For all its seeming counter-intuitiveness, the ACF approach represents a rather familiar path in Nigeria’s history of crisis management. It amounts to the same old “let peace be” approach, predicated on the notion that to ask tough questions in a crisis, or to take harsh measures in the prosecution of lawbreakers, would somehow involve stepping on sensitive toes and thereby vastly inflame the situation. As a matter of judgment, this entire approach amounts to no more than a craven appeasement of the forces of impunity in the country.

A case in point here is the decade-old Christian-Muslim clashes in the city of Jos in central Nigeria, which has cost thousands of lives. Here, the government quite simply glossed over the recommendations of inquiry panels that investigated the clashes, and simply moved on, as it does with each crisis involving the breakdown of law and order. 

Yet the staggering failure of this approach to national crises is that acts of violence and lawlessness are often repeated in the future because neither the underlying causes of the problems nor the known and knowable perpetrators are ever effectively dealt with. In the prevailing climate of recurring crises, the much-touted objectives of peace, national unity, and stability inevitably prove elusive, resulting in the loss of many lives. The Nigerian government has never learned its lessons and has never taken effective deterrent action. Most shamefully, Nigerian authorities wind up doing the same thing each time, expecting a different result—the very definition of insanity.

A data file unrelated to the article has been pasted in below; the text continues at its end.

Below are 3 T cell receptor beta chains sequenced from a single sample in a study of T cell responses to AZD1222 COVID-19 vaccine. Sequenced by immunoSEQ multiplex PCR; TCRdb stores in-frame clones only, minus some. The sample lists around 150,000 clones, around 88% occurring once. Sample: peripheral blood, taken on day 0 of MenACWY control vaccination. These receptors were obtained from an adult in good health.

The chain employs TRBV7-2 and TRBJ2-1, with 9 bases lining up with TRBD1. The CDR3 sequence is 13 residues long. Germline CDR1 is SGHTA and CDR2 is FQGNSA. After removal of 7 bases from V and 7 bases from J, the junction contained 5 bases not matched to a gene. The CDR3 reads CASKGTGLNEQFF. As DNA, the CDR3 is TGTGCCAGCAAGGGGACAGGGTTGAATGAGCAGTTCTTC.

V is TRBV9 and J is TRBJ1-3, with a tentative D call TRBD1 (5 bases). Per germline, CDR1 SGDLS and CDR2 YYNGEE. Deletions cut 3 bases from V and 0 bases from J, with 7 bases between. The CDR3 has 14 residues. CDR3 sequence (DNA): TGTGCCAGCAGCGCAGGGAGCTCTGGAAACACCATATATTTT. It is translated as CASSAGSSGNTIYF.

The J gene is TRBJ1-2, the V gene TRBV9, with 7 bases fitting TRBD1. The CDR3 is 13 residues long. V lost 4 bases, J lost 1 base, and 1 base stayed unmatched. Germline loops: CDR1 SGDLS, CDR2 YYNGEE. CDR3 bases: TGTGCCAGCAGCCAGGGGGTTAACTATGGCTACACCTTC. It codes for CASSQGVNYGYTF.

Now, the Jonathan government has a golden opportunity to act decisively, as any effective government should, if for no other reason than the rather grave national implications of the matter. Having admitted that the Boko Haram crisis is the worst since the country’s deadly civil war, it is obvious that this is not an issue the Nigerian government can afford to ignore—again.



Carl Unegbu is a Nigerian-born American lawyer and journalist.  He is co-president and managing editor at

[Photo courtesy of  the United Nations Development Program]